As many writers and other literary giants have found, a good deal of life is spent on waiting to see what will happen. I see “waiting” everywhere.” The doctor who tells a family, “Well, we did everything possible. Now we have to wait and see.” The job interview went great, but we’ll have to wait and see. Couples wait to see if they can have a child. Someone depressed, waits to see if they can climb out of the hole just one more time, the lonely waiting for love, and parents waiting to see how the kids will turn out. Waiting in both my job and my life seems mandatory.

Yet, over the past two years, my daily communion and meditation indicates that great things come after a period of wait. I am waiting for the Spirit of life to define my life even more critically. I am waiting for what has been promised. For a Christian, they wait upon God’s promise, “I am sending upon you what my Father had promised; so stay here until you have been clothed.” Granted, I am not looking for that “Shazam!” effect. Rather I am waiting to reach deep into my life, re-cleanse it, and transform me. I am awaiting marching orders, the gift from being confused to becoming bold and visionary.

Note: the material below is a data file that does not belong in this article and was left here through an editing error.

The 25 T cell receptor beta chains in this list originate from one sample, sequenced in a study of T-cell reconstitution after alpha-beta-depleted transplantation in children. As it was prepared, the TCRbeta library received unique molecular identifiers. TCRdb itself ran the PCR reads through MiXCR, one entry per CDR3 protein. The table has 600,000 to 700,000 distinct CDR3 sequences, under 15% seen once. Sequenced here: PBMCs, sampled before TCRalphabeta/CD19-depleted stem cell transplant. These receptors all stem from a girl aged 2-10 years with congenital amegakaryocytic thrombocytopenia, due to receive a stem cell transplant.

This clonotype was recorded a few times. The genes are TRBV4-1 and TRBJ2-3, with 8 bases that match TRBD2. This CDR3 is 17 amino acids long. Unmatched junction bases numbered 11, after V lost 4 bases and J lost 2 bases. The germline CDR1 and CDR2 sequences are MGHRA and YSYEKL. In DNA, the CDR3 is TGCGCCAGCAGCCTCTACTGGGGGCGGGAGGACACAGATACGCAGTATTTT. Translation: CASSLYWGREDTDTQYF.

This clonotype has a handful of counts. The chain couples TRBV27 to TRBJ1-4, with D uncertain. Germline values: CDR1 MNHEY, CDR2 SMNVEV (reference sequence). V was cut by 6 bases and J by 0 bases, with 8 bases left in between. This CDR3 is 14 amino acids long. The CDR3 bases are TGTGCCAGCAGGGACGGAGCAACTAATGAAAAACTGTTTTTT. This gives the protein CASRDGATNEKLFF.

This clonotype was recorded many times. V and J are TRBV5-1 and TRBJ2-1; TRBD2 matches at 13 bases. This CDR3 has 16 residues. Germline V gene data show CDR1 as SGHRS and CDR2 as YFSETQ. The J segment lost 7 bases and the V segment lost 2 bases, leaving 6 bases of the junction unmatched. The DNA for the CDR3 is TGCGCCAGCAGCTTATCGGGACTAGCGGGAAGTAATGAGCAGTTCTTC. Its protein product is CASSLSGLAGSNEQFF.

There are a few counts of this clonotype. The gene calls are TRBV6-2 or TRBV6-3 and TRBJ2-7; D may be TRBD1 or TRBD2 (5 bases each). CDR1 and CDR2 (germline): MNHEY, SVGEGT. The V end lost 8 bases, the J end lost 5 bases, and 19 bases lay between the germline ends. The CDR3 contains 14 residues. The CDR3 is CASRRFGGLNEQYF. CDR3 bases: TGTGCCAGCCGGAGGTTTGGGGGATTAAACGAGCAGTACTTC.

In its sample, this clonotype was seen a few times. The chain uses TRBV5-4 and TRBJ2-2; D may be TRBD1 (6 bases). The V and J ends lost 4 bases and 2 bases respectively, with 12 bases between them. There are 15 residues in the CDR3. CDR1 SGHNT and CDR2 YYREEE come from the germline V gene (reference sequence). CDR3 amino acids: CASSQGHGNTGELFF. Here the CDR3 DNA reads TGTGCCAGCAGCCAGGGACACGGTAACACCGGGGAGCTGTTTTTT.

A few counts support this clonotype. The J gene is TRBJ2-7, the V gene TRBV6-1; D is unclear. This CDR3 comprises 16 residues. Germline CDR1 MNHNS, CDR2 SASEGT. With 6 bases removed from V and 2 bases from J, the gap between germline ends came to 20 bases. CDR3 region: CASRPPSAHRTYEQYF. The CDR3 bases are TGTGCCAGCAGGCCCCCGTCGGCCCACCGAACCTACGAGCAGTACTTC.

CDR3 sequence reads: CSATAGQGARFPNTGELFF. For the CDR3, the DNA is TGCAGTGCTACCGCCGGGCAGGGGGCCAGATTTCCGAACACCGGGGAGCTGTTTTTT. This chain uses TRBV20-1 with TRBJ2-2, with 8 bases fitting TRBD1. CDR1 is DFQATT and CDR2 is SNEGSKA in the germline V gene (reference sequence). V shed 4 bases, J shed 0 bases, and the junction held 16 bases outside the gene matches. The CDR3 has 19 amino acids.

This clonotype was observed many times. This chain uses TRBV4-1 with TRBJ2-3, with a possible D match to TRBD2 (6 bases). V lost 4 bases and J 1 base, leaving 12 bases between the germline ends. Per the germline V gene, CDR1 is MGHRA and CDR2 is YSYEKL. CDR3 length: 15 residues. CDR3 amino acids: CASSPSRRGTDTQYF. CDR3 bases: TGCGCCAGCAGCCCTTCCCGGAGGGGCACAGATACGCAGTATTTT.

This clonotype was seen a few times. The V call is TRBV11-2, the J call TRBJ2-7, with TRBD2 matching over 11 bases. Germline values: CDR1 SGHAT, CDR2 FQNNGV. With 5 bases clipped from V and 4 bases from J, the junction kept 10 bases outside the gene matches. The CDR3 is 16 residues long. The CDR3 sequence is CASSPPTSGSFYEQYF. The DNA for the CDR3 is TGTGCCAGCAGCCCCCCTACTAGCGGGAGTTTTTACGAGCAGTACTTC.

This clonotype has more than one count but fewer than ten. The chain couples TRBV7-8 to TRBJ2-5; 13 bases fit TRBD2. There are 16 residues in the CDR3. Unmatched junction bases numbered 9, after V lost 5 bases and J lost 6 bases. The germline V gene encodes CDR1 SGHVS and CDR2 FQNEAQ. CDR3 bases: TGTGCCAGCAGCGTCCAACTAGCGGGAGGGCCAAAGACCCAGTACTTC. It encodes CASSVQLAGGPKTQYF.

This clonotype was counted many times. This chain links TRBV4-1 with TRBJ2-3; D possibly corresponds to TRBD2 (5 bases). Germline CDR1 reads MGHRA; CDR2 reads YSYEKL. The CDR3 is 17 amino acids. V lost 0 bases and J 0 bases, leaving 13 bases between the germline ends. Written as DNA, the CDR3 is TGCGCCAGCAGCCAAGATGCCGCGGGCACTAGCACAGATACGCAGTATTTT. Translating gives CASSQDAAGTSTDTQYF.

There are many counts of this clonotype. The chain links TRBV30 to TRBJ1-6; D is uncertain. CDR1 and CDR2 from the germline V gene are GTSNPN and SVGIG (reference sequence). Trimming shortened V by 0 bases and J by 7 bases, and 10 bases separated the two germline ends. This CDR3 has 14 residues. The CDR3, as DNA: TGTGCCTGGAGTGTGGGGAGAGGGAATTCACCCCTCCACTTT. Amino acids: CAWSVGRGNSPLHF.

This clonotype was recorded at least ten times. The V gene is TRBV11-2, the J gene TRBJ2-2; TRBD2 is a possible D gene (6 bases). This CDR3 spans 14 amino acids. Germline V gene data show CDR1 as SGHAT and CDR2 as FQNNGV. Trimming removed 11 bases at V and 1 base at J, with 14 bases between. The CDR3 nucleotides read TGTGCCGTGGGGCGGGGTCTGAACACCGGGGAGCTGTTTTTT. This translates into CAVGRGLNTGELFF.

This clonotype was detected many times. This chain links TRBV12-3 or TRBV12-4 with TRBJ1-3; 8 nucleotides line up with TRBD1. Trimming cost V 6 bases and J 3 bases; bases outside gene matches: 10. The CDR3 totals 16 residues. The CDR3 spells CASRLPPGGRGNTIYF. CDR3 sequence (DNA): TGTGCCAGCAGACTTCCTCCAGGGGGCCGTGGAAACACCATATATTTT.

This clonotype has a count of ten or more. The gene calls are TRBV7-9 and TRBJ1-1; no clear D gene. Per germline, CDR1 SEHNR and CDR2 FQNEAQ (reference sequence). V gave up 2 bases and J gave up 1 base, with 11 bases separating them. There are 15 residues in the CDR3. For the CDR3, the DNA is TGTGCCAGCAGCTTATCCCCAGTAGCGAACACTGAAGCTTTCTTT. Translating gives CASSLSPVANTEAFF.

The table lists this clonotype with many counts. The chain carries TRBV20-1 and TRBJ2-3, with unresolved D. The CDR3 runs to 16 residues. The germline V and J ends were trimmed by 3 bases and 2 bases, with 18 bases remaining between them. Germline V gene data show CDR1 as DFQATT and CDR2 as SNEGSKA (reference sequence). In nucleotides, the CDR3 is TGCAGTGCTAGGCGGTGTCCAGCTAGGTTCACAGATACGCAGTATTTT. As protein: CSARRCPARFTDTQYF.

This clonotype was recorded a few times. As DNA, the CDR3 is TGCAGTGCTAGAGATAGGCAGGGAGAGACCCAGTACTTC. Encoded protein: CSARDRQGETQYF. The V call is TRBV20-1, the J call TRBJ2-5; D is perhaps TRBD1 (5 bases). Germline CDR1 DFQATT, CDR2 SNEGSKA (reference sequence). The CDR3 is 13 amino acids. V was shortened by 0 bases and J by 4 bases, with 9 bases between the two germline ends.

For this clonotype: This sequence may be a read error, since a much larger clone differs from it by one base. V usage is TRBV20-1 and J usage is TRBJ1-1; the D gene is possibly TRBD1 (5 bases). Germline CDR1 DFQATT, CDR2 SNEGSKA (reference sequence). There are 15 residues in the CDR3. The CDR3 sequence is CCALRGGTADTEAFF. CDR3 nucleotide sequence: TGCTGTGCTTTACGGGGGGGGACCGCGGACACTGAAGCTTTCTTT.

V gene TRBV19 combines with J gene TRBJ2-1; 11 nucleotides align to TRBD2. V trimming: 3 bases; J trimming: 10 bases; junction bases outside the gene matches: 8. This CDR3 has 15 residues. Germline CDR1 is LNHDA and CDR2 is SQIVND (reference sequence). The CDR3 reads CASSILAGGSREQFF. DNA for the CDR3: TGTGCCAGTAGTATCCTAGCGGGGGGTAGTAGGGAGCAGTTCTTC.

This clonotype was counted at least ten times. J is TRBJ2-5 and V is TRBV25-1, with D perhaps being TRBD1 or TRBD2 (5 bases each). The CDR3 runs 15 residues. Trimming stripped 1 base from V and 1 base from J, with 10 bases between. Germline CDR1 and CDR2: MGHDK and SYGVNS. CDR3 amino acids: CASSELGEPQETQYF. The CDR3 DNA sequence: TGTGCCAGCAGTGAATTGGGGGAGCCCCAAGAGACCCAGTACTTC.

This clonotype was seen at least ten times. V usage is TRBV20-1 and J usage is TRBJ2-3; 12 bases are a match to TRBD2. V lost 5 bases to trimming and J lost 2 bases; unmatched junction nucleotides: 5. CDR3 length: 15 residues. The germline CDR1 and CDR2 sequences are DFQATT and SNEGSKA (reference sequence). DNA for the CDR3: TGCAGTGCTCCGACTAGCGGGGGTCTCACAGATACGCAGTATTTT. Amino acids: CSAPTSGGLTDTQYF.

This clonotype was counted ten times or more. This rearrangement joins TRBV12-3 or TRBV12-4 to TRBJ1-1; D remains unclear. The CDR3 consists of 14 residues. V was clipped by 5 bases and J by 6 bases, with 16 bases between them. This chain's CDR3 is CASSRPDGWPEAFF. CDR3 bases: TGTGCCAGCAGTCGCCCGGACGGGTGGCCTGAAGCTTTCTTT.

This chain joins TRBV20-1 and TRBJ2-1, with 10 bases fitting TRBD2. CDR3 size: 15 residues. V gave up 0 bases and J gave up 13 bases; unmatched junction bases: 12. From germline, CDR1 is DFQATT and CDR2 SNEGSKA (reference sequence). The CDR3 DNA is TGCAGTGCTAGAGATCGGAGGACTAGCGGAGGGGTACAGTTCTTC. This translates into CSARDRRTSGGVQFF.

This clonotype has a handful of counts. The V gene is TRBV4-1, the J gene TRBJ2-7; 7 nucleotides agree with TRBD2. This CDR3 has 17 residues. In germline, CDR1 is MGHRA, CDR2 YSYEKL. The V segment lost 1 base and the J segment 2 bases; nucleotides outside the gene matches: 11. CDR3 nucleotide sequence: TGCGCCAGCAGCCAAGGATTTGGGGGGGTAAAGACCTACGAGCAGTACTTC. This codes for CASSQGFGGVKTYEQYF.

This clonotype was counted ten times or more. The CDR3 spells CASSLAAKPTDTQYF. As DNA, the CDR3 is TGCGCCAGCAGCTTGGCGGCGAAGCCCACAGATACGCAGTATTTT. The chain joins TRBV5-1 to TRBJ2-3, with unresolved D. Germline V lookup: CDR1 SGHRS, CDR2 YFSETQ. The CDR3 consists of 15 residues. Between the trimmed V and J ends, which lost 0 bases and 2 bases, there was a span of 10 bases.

I have found some great truths; my aloneness has turned into a rich fellowship of prayer. My waiting has not been wasted. I am reminded of my mortal-ness (is that a word?), that I cannot change the world solely in and of my own effort: I need a Sangha as well. As I spiritually find nurturing while walking in the woods near the Canadian border, I realize that I cannot quench my own thirst, for it is the Buddha and God who chooses to commune with me. As I recognize my limitations, I begin to see more and more of my real self. This waiting is not meant to break me, but rather it is meant to reveal me. I am discovering what I am made of and remolding the frayed edges.

Truly, in spite of all my mistakes, I am blessed by what has been given me. And while I am not particularly fond of everything I have done, I show up each day at the well like the Samarian woman, asking for His promise of living water. I meditation and prayer, I retouch my soul and remake the soul anew. I need this water to reclaim my spiritual soul and thankfully, I am constantly given the opportunity to drink from love, simply because I am loved.

In truth, I am thankful for this walk, for the friendship and whatever prayers and love afforded. For without this walk, I would have never had an opportunity to see and live my own life and what the spirit of God has in store.

Until next time, “Peace and Blessings.”